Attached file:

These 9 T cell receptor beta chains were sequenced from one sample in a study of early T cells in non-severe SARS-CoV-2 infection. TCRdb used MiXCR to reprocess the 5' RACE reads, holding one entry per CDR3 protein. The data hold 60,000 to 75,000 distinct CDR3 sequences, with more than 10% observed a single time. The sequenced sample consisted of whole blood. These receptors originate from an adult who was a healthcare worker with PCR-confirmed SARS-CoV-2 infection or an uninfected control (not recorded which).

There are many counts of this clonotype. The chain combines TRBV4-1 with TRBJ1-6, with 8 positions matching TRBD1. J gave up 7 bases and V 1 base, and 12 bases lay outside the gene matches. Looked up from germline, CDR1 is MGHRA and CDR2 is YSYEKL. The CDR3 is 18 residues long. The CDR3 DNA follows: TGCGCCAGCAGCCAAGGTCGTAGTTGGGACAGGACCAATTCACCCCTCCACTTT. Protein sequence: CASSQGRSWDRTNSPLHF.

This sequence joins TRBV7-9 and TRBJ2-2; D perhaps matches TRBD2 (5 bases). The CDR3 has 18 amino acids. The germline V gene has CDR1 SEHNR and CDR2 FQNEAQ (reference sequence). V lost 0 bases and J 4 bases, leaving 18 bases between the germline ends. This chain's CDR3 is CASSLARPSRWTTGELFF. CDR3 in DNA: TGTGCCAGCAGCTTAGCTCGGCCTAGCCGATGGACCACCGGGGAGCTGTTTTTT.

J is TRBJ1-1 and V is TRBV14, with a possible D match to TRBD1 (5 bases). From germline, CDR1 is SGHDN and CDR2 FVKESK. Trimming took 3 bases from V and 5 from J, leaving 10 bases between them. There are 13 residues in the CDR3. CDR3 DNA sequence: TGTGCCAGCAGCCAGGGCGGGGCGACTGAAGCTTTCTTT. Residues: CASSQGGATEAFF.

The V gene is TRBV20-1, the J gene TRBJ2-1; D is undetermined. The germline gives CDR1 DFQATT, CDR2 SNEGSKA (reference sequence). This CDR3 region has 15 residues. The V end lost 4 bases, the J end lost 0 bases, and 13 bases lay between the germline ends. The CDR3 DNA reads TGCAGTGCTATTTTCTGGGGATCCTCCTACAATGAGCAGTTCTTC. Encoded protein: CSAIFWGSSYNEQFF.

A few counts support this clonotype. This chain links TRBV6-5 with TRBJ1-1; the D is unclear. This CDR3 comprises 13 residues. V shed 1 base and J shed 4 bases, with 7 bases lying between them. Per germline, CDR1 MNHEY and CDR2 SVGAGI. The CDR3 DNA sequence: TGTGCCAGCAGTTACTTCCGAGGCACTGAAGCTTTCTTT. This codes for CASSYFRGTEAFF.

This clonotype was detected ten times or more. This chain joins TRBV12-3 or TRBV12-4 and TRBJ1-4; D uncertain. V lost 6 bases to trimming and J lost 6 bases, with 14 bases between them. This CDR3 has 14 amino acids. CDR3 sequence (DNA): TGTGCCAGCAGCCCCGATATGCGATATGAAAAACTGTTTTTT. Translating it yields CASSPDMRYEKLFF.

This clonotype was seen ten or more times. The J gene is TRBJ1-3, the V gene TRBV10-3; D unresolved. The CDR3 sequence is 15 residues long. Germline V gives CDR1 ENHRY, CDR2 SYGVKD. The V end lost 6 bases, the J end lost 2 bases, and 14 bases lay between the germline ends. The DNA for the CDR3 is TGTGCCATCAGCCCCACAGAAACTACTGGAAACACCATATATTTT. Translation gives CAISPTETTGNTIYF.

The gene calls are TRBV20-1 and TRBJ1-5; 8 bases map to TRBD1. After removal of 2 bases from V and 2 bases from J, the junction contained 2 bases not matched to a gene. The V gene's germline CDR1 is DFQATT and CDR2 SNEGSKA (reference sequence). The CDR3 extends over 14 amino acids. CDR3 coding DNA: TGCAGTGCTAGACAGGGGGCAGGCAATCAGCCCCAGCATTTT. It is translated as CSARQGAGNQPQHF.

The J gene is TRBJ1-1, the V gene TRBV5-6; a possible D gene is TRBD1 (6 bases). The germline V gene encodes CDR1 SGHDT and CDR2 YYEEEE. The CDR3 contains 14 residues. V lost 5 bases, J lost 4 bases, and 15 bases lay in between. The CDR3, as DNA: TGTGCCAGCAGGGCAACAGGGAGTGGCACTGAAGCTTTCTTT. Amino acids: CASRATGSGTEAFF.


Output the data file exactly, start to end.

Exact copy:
These 9 T cell receptor beta chains were sequenced from one sample in a study of early T cells in non-severe SARS-CoV-2 infection. TCRdb used MiXCR to reprocess the 5' RACE reads, holding one entry per CDR3 protein. The data hold 60,000 to 75,000 distinct CDR3 sequences, with more than 10% observed a single time. The sequenced sample consisted of whole blood. These receptors originate from an adult who was a healthcare worker with PCR-confirmed SARS-CoV-2 infection or an uninfected control (not recorded which).

There are many counts of this clonotype. The chain combines TRBV4-1 with TRBJ1-6, with 8 positions matching TRBD1. J gave up 7 bases and V 1 base, and 12 bases lay outside the gene matches. Looked up from germline, CDR1 is MGHRA and CDR2 is YSYEKL. The CDR3 is 18 residues long. The CDR3 DNA follows: TGCGCCAGCAGCCAAGGTCGTAGTTGGGACAGGACCAATTCACCCCTCCACTTT. Protein sequence: CASSQGRSWDRTNSPLHF.

This sequence joins TRBV7-9 and TRBJ2-2; D perhaps matches TRBD2 (5 bases). The CDR3 has 18 amino acids. The germline V gene has CDR1 SEHNR and CDR2 FQNEAQ (reference sequence). V lost 0 bases and J 4 bases, leaving 18 bases between the germline ends. This chain's CDR3 is CASSLARPSRWTTGELFF. CDR3 in DNA: TGTGCCAGCAGCTTAGCTCGGCCTAGCCGATGGACCACCGGGGAGCTGTTTTTT.

J is TRBJ1-1 and V is TRBV14, with a possible D match to TRBD1 (5 bases). From germline, CDR1 is SGHDN and CDR2 FVKESK. Trimming took 3 bases from V and 5 from J, leaving 10 bases between them. There are 13 residues in the CDR3. CDR3 DNA sequence: TGTGCCAGCAGCCAGGGCGGGGCGACTGAAGCTTTCTTT. Residues: CASSQGGATEAFF.

The V gene is TRBV20-1, the J gene TRBJ2-1; D is undetermined. The germline gives CDR1 DFQATT, CDR2 SNEGSKA (reference sequence). This CDR3 region has 15 residues. The V end lost 4 bases, the J end lost 0 bases, and 13 bases lay between the germline ends. The CDR3 DNA reads TGCAGTGCTATTTTCTGGGGATCCTCCTACAATGAGCAGTTCTTC. Encoded protein: CSAIFWGSSYNEQFF.

A few counts support this clonotype. This chain links TRBV6-5 with TRBJ1-1; the D is unclear. This CDR3 comprises 13 residues. V shed 1 base and J shed 4 bases, with 7 bases lying between them. Per germline, CDR1 MNHEY and CDR2 SVGAGI. The CDR3 DNA sequence: TGTGCCAGCAGTTACTTCCGAGGCACTGAAGCTTTCTTT. This codes for CASSYFRGTEAFF.

This clonotype was detected ten times or more. This chain joins TRBV12-3 or TRBV12-4 and TRBJ1-4; D uncertain. V lost 6 bases to trimming and J lost 6 bases, with 14 bases between them. This CDR3 has 14 amino acids. CDR3 sequence (DNA): TGTGCCAGCAGCCCCGATATGCGATATGAAAAACTGTTTTTT. Translating it yields CASSPDMRYEKLFF.

This clonotype was seen ten or more times. The J gene is TRBJ1-3, the V gene TRBV10-3; D unresolved. The CDR3 sequence is 15 residues long. Germline V gives CDR1 ENHRY, CDR2 SYGVKD. The V end lost 6 bases, the J end lost 2 bases, and 14 bases lay between the germline ends. The DNA for the CDR3 is TGTGCCATCAGCCCCACAGAAACTACTGGAAACACCATATATTTT. Translation gives CAISPTETTGNTIYF.

The gene calls are TRBV20-1 and TRBJ1-5; 8 bases map to TRBD1. After removal of 2 bases from V and 2 bases from J, the junction contained 2 bases not matched to a gene. The V gene's germline CDR1 is DFQATT and CDR2 SNEGSKA (reference sequence). The CDR3 extends over 14 amino acids. CDR3 coding DNA: TGCAGTGCTAGACAGGGGGCAGGCAATCAGCCCCAGCATTTT. It is translated as CSARQGAGNQPQHF.

The J gene is TRBJ1-1, the V gene TRBV5-6; a possible D gene is TRBD1 (6 bases). The germline V gene encodes CDR1 SGHDT and CDR2 YYEEEE. The CDR3 contains 14 residues. V lost 5 bases, J lost 4 bases, and 15 bases lay in between. The CDR3, as DNA: TGTGCCAGCAGGGCAACAGGGAGTGGCACTGAAGCTTTCTTT. Amino acids: CASRATGSGTEAFF.